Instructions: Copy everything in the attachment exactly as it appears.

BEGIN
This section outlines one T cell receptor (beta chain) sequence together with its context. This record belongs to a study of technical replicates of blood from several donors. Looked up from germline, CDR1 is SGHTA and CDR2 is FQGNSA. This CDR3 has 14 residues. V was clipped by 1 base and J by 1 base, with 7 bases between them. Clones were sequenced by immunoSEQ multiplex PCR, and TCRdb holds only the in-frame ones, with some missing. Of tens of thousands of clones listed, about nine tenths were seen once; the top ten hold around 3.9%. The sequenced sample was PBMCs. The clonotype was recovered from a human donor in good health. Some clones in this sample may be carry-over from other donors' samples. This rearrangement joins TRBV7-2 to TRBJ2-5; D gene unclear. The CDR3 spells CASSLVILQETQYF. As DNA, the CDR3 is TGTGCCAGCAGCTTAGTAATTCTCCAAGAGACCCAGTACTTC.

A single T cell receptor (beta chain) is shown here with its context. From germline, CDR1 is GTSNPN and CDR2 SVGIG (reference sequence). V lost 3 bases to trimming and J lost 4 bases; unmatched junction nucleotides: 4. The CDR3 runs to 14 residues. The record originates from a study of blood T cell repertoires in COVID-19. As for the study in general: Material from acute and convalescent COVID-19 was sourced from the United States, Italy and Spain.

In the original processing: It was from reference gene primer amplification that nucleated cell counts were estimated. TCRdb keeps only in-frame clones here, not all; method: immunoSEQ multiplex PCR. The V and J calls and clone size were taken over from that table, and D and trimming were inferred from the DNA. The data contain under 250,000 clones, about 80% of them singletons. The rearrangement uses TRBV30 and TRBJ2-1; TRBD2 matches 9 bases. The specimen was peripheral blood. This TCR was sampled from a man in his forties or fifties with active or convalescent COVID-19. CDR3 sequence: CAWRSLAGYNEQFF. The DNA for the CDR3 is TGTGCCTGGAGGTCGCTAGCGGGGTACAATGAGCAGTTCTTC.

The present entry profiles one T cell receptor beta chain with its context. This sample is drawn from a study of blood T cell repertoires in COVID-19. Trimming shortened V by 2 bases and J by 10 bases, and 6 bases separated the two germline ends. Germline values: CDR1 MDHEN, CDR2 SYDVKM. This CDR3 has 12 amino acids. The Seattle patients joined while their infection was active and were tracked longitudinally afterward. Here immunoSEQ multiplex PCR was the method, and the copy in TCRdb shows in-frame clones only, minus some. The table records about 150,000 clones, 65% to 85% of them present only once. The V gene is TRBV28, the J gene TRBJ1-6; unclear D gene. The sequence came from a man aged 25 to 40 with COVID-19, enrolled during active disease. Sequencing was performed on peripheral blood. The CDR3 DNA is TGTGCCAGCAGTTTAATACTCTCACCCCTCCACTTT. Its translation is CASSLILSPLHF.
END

This section outlines one T cell receptor (beta chain) sequence together with its context. This record belongs to a study of technical replicates of blood from several donors. Looked up from germline, CDR1 is SGHTA and CDR2 is FQGNSA. This CDR3 has 14 residues. V was clipped by 1 base and J by 1 base, with 7 bases between them. Clones were sequenced by immunoSEQ multiplex PCR, and TCRdb holds only the in-frame ones, with some missing. Of tens of thousands of clones listed, about nine tenths were seen once; the top ten hold around 3.9%. The sequenced sample was PBMCs. The clonotype was recovered from a human donor in good health. Some clones in this sample may be carry-over from other donors' samples. This rearrangement joins TRBV7-2 to TRBJ2-5; D gene unclear. The CDR3 spells CASSLVILQETQYF. As DNA, the CDR3 is TGTGCCAGCAGCTTAGTAATTCTCCAAGAGACCCAGTACTTC.

A single T cell receptor (beta chain) is shown here with its context. From germline, CDR1 is GTSNPN and CDR2 SVGIG (reference sequence). V lost 3 bases to trimming and J lost 4 bases; unmatched junction nucleotides: 4. The CDR3 runs to 14 residues. The record originates from a study of blood T cell repertoires in COVID-19. As for the study in general: Material from acute and convalescent COVID-19 was sourced from the United States, Italy and Spain.

In the original processing: It was from reference gene primer amplification that nucleated cell counts were estimated. TCRdb keeps only in-frame clones here, not all; method: immunoSEQ multiplex PCR. The V and J calls and clone size were taken over from that table, and D and trimming were inferred from the DNA. The data contain under 250,000 clones, about 80% of them singletons. The rearrangement uses TRBV30 and TRBJ2-1; TRBD2 matches 9 bases. The specimen was peripheral blood. This TCR was sampled from a man in his forties or fifties with active or convalescent COVID-19. CDR3 sequence: CAWRSLAGYNEQFF. The DNA for the CDR3 is TGTGCCTGGAGGTCGCTAGCGGGGTACAATGAGCAGTTCTTC.

The present entry profiles one T cell receptor beta chain with its context. This sample is drawn from a study of blood T cell repertoires in COVID-19. Trimming shortened V by 2 bases and J by 10 bases, and 6 bases separated the two germline ends. Germline values: CDR1 MDHEN, CDR2 SYDVKM. This CDR3 has 12 amino acids. The Seattle patients joined while their infection was active and were tracked longitudinally afterward. Here immunoSEQ multiplex PCR was the method, and the copy in TCRdb shows in-frame clones only, minus some. The table records about 150,000 clones, 65% to 85% of them present only once. The V gene is TRBV28, the J gene TRBJ1-6; unclear D gene. The sequence came from a man aged 25 to 40 with COVID-19, enrolled during active disease. Sequencing was performed on peripheral blood. The CDR3 DNA is TGTGCCAGCAGTTTAATACTCTCACCCCTCCACTTT. Its translation is CASSLILSPLHF.